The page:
Michael Stonis

Jimmy Fontaine

Michael Stonis
Jimmy Fontaine

How did you get into photography and when did you know that this was going to be your career?
I started shooting during high school. With no more intent than to document all the things I was involved in as a hobby. I didn't realize it would be something I would want to pursue professionally until a couple years later. I grew up in the skate, snowboard and punk/ hardcore scene in Southern California in the late 90's so there were plenty of great things happening in front of me at all times. I was extremely unskilled at shooting and like I mentioned had no intent of pursuing anything on a professional level. However, it was still an extremely satisfying thing to get back images every week, especially as i started to notice progression.

How did you end up in New York? How has living there influenced your photography?
I moved to New York almost seven years ago after a a brief stint in Portland, OR where i was shooting snowboarding. I made the change as I started to realize my draw towards music portraiture which in turn let to celebrity and fashion. Every aspect of this city has made an impact on my photography. Creatively, you're constantly inspired by people, places and opportunity. It makes you work hard and stay conscious of your progression and creativity as you need to stay sharp. From a business stand point the pace and cost of living alone motivates you to strive to be your absolute best. You have to, to stay afloat. I feel like laziness and a mediocre approach to any creative trade will in time cause you to fail or be passed up by someone with more ambition and creative motivation.

You have photographed quite a few musicians in your career. Has anyone stuck out when shooting with them?
There have been a few. Some unexpected and some purely for the fact that they were someone I admired creatively even before getting the opportunity to work with them. It was definitely exciting to get to work with Nick Cave and Chrissie Hynde of the Pretenders. Working with Brandon Flowers of the Killers was also a great shoot. You can never tell how things are going to go. Sometimes you leave disappointed that someone you thought would be incredible to work with ends up nothing more than an ego and an entourage. Sometimes you walk away having a beer with someone you've looked up to for years. You never know, but i have to say I've been very lucky so far.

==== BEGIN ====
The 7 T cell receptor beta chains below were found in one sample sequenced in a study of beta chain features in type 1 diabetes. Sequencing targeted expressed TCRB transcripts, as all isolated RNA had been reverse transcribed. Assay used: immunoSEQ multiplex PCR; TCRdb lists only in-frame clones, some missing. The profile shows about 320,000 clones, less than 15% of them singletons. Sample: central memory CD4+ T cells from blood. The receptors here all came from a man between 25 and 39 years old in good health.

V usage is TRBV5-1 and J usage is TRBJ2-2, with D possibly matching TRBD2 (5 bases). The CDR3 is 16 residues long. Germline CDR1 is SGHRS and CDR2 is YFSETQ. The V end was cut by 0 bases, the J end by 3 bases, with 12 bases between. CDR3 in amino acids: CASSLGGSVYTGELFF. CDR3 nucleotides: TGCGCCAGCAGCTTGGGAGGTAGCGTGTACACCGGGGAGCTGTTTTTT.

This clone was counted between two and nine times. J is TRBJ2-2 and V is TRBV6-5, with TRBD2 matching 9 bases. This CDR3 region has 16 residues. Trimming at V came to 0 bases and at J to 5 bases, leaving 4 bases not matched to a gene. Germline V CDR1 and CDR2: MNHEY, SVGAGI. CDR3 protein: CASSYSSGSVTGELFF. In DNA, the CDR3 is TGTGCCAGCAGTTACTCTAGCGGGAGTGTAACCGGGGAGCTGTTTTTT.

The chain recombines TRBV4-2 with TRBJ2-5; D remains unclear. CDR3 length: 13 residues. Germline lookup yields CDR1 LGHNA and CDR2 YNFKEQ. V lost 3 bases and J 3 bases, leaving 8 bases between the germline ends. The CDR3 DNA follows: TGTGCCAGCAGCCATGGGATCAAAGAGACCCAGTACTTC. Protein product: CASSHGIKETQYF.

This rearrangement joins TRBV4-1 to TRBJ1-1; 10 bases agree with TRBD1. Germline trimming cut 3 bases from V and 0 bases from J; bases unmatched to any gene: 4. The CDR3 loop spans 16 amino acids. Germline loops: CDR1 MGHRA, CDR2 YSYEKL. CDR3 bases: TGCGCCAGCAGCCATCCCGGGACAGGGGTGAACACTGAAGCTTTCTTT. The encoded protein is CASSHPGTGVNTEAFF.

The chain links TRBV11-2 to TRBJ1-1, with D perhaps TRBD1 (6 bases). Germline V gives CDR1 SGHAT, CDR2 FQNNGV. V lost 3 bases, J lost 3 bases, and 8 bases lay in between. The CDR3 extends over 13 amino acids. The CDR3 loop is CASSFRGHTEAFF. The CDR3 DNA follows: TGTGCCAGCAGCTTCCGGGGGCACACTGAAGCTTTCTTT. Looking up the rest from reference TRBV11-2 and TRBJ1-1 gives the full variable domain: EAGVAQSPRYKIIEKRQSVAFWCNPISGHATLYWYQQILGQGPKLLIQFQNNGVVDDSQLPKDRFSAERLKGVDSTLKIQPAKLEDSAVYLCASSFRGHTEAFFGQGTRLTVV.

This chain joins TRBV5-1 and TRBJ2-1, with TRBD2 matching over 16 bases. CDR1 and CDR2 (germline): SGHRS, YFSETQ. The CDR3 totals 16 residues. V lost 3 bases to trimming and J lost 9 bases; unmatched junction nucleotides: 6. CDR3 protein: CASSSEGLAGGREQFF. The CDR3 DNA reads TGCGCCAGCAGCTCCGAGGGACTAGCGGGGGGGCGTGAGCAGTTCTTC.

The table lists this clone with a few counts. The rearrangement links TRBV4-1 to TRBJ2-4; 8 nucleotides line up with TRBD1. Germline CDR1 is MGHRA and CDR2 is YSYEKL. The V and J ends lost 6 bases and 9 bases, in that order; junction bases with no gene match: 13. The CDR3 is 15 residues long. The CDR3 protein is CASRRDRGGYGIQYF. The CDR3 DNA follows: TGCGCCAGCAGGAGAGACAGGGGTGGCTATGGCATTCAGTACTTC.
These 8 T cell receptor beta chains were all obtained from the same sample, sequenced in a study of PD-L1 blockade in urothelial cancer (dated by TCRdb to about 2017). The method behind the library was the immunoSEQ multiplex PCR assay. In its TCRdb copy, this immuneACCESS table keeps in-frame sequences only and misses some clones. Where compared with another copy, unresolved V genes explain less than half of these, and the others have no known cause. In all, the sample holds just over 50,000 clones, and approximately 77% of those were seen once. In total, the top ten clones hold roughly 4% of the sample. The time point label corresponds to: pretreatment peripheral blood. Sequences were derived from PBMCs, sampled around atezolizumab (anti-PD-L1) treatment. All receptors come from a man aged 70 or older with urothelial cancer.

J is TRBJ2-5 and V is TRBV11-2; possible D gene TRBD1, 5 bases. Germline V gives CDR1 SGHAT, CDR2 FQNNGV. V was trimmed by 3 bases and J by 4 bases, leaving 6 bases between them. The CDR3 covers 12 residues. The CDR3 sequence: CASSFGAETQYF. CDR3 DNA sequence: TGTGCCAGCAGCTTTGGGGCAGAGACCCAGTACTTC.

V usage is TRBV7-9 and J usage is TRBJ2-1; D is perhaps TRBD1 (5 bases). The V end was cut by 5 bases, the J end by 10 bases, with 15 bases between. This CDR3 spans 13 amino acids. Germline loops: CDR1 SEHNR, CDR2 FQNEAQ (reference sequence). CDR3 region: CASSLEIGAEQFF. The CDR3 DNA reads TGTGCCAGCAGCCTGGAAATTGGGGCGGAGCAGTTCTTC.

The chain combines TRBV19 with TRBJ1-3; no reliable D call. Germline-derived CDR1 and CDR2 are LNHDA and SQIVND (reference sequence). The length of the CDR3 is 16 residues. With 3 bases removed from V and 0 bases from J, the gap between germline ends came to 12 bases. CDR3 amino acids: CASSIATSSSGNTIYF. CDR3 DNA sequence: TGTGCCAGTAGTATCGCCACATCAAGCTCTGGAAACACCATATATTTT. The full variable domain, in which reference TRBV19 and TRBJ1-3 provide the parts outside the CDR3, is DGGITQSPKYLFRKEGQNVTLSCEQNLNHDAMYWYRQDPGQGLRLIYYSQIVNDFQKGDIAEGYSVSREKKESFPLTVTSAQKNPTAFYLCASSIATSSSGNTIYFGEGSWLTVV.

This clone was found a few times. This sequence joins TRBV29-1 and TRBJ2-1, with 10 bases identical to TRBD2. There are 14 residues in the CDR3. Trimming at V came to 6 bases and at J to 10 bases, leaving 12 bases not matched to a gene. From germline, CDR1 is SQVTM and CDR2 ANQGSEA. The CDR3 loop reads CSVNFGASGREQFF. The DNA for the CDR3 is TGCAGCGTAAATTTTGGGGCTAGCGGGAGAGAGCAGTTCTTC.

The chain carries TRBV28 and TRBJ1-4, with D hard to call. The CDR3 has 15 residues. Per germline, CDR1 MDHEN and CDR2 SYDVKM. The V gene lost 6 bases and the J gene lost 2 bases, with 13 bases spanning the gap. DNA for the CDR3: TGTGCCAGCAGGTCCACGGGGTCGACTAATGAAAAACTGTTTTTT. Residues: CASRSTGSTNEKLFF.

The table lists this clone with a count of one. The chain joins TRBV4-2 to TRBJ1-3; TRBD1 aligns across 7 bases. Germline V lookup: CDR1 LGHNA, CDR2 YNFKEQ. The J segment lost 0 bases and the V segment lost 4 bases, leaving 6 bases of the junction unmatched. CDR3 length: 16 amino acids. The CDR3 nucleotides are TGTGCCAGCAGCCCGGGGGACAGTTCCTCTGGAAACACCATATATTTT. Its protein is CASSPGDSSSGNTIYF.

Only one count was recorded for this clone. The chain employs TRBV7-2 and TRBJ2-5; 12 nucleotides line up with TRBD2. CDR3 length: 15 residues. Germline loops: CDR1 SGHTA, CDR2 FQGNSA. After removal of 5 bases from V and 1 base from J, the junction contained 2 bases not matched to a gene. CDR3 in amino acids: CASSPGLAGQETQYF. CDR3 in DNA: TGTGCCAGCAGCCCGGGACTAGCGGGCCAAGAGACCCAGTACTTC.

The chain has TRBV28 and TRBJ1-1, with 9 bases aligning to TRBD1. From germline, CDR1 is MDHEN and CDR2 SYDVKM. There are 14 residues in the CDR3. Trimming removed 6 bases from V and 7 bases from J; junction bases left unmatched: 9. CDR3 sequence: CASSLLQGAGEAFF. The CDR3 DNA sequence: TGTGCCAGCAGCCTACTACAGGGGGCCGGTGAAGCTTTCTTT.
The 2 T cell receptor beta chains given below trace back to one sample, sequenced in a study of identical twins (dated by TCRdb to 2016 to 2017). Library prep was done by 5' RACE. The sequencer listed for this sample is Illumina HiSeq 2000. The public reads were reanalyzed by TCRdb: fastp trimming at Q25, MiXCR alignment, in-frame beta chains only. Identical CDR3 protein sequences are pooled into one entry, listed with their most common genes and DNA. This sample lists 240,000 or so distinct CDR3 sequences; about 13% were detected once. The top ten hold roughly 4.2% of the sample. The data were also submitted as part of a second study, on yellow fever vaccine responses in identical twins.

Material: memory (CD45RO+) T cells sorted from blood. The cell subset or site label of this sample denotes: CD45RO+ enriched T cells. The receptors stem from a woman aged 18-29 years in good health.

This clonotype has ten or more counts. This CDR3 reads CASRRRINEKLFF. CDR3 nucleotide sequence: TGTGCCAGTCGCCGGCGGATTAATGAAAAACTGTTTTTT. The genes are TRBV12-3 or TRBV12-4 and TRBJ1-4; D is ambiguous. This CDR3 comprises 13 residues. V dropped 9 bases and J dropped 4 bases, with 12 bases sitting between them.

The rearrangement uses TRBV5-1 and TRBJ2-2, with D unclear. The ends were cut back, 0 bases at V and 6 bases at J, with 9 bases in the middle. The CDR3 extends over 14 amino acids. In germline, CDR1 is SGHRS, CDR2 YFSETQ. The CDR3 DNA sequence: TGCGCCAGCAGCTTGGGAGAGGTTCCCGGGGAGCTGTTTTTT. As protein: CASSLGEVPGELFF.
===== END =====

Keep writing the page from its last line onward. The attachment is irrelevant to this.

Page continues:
Before shooting with someone what do you look for? Do you try to direct or just let them be?
It really depends on the person. Sometimes people work better off direction and sometimes some of the strongest images are obtained by just documenting the situation as is. I approach most shoots subtle and as noninvasive as possible. Creating a comfortable work environment is very important to start any job with, then take it from there.

You tend to shoot much more black and white is there a reason for that?
Im influenced by an older era of both cinema and photography. I think black and white comes across as classic and romantic and to me at least, leaves a much more impacting image. This is my personal opinion of course but its a way of shooting that I'm drawn to.

Who are some photographer's that influence you?
Horst P. Horst, Cecil Beaton, Peter LIndbergh, Paolo Roversi, Sam Haskins, James Natchway, Hilary Walsh etc..

If you can photograph anyone living or dead who would that be?
Id really love to photograph Blixa Bargeld from Ensturzende Neubauten. One of my favorite bands of all time.

Who would be your dream client?
There are a lot I guess. A dream client is someone you work well with creatively at achieving the best possible final result. Ive gotten to work for a few and hopefully many more in the future.

Any projects we should be aware of in the future?
Im working on a book with Paul D'elia from the band, Tear it up in conjunction with CHAPTER out of Los Angeles. Its going to be a mixture of the hardcore and punk images I've taken over the last 15 years mixed with Paul's artwork and posters.

Thanks Jimmy!